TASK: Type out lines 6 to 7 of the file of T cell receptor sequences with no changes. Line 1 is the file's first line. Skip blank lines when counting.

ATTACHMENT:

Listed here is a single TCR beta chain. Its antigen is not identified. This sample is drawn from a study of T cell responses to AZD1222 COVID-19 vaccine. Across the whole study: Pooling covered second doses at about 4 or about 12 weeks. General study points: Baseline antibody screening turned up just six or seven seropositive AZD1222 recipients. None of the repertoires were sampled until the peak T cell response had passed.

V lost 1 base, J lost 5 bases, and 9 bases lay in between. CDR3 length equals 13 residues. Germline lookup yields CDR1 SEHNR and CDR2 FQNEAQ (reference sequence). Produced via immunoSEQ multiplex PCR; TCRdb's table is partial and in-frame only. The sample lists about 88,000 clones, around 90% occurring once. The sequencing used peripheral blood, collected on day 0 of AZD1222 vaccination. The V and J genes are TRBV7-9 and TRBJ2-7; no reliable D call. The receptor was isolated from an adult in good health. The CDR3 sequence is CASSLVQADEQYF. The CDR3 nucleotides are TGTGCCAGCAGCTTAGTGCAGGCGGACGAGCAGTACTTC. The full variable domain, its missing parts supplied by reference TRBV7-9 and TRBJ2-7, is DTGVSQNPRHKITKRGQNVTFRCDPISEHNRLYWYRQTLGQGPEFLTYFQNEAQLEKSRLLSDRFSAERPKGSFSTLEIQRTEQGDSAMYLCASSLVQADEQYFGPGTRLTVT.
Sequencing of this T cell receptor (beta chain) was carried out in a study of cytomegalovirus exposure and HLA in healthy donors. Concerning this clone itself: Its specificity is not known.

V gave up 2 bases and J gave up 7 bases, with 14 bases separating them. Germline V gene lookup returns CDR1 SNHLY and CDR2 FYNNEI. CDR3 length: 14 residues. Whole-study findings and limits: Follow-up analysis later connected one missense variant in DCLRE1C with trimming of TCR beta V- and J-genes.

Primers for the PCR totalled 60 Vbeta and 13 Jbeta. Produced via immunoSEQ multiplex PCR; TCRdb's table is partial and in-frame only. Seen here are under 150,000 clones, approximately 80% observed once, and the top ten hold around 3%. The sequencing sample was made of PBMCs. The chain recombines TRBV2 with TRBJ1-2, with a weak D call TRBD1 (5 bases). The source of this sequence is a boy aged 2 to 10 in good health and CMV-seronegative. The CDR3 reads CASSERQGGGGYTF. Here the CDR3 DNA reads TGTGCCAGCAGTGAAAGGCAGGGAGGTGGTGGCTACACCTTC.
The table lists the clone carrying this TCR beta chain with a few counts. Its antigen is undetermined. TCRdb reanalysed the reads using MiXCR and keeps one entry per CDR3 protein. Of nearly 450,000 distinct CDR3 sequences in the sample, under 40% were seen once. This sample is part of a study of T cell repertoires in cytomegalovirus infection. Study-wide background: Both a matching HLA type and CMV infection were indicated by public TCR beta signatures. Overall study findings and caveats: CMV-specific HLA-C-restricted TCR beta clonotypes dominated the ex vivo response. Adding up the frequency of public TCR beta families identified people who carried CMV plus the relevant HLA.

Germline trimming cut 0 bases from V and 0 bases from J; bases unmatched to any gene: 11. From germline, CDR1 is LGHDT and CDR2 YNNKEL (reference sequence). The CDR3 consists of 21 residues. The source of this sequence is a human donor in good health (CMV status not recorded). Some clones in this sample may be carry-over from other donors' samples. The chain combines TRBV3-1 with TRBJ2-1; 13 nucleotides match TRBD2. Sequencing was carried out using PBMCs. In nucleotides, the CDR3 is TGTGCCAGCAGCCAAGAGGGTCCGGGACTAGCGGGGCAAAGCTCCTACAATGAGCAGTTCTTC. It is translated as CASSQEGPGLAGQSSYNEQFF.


The table lists the clone carrying this TCR beta chain with a few counts. Its antigen is undetermined. TCRdb reanalysed the reads using MiXCR and keeps one entry per CDR3 protein. Of nearly 450,000 distinct CDR3 sequences in the sample, under 40% were seen once. This sample is part of a study of T cell repertoires in cytomegalovirus infection. Study-wide background: Both a matching HLA type and CMV infection were indicated by public TCR beta signatures. Overall study findings and caveats: CMV-specific HLA-C-restricted TCR beta clonotypes dominated the ex vivo response. Adding up the frequency of public TCR beta families identified people who carried CMV plus the relevant HLA.

Germline trimming cut 0 bases from V and 0 bases from J; bases unmatched to any gene: 11. From germline, CDR1 is LGHDT and CDR2 YNNKEL (reference sequence). The CDR3 consists of 21 residues. The source of this sequence is a human donor in good health (CMV status not recorded). Some clones in this sample may be carry-over from other donors' samples. The chain combines TRBV3-1 with TRBJ2-1; 13 nucleotides match TRBD2. Sequencing was carried out using PBMCs. In nucleotides, the CDR3 is TGTGCCAGCAGCCAAGAGGGTCCGGGACTAGCGGGGCAAAGCTCCTACAATGAGCAGTTCTTC. It is translated as CASSQEGPGLAGQSSYNEQFF.